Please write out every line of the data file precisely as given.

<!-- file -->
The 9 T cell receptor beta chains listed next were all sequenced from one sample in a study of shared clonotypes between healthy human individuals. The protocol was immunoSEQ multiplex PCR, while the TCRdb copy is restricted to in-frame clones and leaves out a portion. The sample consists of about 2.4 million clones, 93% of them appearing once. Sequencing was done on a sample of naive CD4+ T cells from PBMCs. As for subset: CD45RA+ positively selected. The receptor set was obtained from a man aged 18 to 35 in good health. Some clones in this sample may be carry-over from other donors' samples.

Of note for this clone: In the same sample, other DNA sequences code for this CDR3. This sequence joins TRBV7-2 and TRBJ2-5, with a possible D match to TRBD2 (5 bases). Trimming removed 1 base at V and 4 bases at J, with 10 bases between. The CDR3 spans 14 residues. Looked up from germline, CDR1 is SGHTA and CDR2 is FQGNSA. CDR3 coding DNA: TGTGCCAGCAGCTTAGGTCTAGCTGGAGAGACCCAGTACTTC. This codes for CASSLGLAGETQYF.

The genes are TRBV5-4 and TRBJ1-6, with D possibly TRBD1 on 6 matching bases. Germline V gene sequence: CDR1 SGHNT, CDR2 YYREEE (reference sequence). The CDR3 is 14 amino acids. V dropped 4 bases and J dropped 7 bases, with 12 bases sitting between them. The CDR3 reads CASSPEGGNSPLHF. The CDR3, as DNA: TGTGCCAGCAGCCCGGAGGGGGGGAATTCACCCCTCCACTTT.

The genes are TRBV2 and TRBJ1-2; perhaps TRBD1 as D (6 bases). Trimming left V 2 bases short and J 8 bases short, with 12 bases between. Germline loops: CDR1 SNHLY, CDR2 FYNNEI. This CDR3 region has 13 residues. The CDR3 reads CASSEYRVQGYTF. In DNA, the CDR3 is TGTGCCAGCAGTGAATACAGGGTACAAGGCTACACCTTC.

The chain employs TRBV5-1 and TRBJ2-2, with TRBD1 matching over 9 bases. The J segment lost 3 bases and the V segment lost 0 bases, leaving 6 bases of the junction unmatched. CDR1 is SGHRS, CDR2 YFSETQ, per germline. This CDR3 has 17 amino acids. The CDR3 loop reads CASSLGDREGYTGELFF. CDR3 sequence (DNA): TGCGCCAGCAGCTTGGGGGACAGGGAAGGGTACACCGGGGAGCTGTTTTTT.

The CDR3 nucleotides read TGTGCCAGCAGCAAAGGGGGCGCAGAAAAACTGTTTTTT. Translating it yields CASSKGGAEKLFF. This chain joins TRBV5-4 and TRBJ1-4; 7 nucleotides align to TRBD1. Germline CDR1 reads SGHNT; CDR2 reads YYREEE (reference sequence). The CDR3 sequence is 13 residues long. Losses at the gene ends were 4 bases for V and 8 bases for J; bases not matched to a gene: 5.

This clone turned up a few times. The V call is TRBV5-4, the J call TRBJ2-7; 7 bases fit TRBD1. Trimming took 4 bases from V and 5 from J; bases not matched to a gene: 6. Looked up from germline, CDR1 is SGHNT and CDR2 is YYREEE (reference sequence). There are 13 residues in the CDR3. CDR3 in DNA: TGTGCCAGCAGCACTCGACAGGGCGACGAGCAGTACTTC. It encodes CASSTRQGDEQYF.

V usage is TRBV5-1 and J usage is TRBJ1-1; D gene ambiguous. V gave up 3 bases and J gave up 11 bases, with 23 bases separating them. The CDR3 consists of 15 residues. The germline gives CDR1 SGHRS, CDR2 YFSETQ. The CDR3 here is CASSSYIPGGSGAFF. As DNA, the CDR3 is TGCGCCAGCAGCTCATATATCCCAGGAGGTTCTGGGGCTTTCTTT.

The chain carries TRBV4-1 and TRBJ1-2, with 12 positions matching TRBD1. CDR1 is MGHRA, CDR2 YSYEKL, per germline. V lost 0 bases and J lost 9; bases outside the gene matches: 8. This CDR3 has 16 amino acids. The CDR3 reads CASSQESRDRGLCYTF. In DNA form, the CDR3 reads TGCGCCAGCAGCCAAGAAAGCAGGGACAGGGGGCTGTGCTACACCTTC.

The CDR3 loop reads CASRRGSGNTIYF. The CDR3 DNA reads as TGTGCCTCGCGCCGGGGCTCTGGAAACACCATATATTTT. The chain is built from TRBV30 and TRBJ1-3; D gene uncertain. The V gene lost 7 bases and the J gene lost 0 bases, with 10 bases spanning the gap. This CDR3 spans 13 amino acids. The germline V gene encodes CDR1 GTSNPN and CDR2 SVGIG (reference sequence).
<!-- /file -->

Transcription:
The 9 T cell receptor beta chains listed next were all sequenced from one sample in a study of shared clonotypes between healthy human individuals. The protocol was immunoSEQ multiplex PCR, while the TCRdb copy is restricted to in-frame clones and leaves out a portion. The sample consists of about 2.4 million clones, 93% of them appearing once. Sequencing was done on a sample of naive CD4+ T cells from PBMCs. As for subset: CD45RA+ positively selected. The receptor set was obtained from a man aged 18 to 35 in good health. Some clones in this sample may be carry-over from other donors' samples.

Of note for this clone: In the same sample, other DNA sequences code for this CDR3. This sequence joins TRBV7-2 and TRBJ2-5, with a possible D match to TRBD2 (5 bases). Trimming removed 1 base at V and 4 bases at J, with 10 bases between. The CDR3 spans 14 residues. Looked up from germline, CDR1 is SGHTA and CDR2 is FQGNSA. CDR3 coding DNA: TGTGCCAGCAGCTTAGGTCTAGCTGGAGAGACCCAGTACTTC. This codes for CASSLGLAGETQYF.

The genes are TRBV5-4 and TRBJ1-6, with D possibly TRBD1 on 6 matching bases. Germline V gene sequence: CDR1 SGHNT, CDR2 YYREEE (reference sequence). The CDR3 is 14 amino acids. V dropped 4 bases and J dropped 7 bases, with 12 bases sitting between them. The CDR3 reads CASSPEGGNSPLHF. The CDR3, as DNA: TGTGCCAGCAGCCCGGAGGGGGGGAATTCACCCCTCCACTTT.

The genes are TRBV2 and TRBJ1-2; perhaps TRBD1 as D (6 bases). Trimming left V 2 bases short and J 8 bases short, with 12 bases between. Germline loops: CDR1 SNHLY, CDR2 FYNNEI. This CDR3 region has 13 residues. The CDR3 reads CASSEYRVQGYTF. In DNA, the CDR3 is TGTGCCAGCAGTGAATACAGGGTACAAGGCTACACCTTC.

The chain employs TRBV5-1 and TRBJ2-2, with TRBD1 matching over 9 bases. The J segment lost 3 bases and the V segment lost 0 bases, leaving 6 bases of the junction unmatched. CDR1 is SGHRS, CDR2 YFSETQ, per germline. This CDR3 has 17 amino acids. The CDR3 loop reads CASSLGDREGYTGELFF. CDR3 sequence (DNA): TGCGCCAGCAGCTTGGGGGACAGGGAAGGGTACACCGGGGAGCTGTTTTTT.

The CDR3 nucleotides read TGTGCCAGCAGCAAAGGGGGCGCAGAAAAACTGTTTTTT. Translating it yields CASSKGGAEKLFF. This chain joins TRBV5-4 and TRBJ1-4; 7 nucleotides align to TRBD1. Germline CDR1 reads SGHNT; CDR2 reads YYREEE (reference sequence). The CDR3 sequence is 13 residues long. Losses at the gene ends were 4 bases for V and 8 bases for J; bases not matched to a gene: 5.

This clone turned up a few times. The V call is TRBV5-4, the J call TRBJ2-7; 7 bases fit TRBD1. Trimming took 4 bases from V and 5 from J; bases not matched to a gene: 6. Looked up from germline, CDR1 is SGHNT and CDR2 is YYREEE (reference sequence). There are 13 residues in the CDR3. CDR3 in DNA: TGTGCCAGCAGCACTCGACAGGGCGACGAGCAGTACTTC. It encodes CASSTRQGDEQYF.

V usage is TRBV5-1 and J usage is TRBJ1-1; D gene ambiguous. V gave up 3 bases and J gave up 11 bases, with 23 bases separating them. The CDR3 consists of 15 residues. The germline gives CDR1 SGHRS, CDR2 YFSETQ. The CDR3 here is CASSSYIPGGSGAFF. As DNA, the CDR3 is TGCGCCAGCAGCTCATATATCCCAGGAGGTTCTGGGGCTTTCTTT.

The chain carries TRBV4-1 and TRBJ1-2, with 12 positions matching TRBD1. CDR1 is MGHRA, CDR2 YSYEKL, per germline. V lost 0 bases and J lost 9; bases outside the gene matches: 8. This CDR3 has 16 amino acids. The CDR3 reads CASSQESRDRGLCYTF. In DNA form, the CDR3 reads TGCGCCAGCAGCCAAGAAAGCAGGGACAGGGGGCTGTGCTACACCTTC.

The CDR3 loop reads CASRRGSGNTIYF. The CDR3 DNA reads as TGTGCCTCGCGCCGGGGCTCTGGAAACACCATATATTTT. The chain is built from TRBV30 and TRBJ1-3; D gene uncertain. The V gene lost 7 bases and the J gene lost 0 bases, with 10 bases spanning the gap. This CDR3 spans 13 amino acids. The germline V gene encodes CDR1 GTSNPN and CDR2 SVGIG (reference sequence).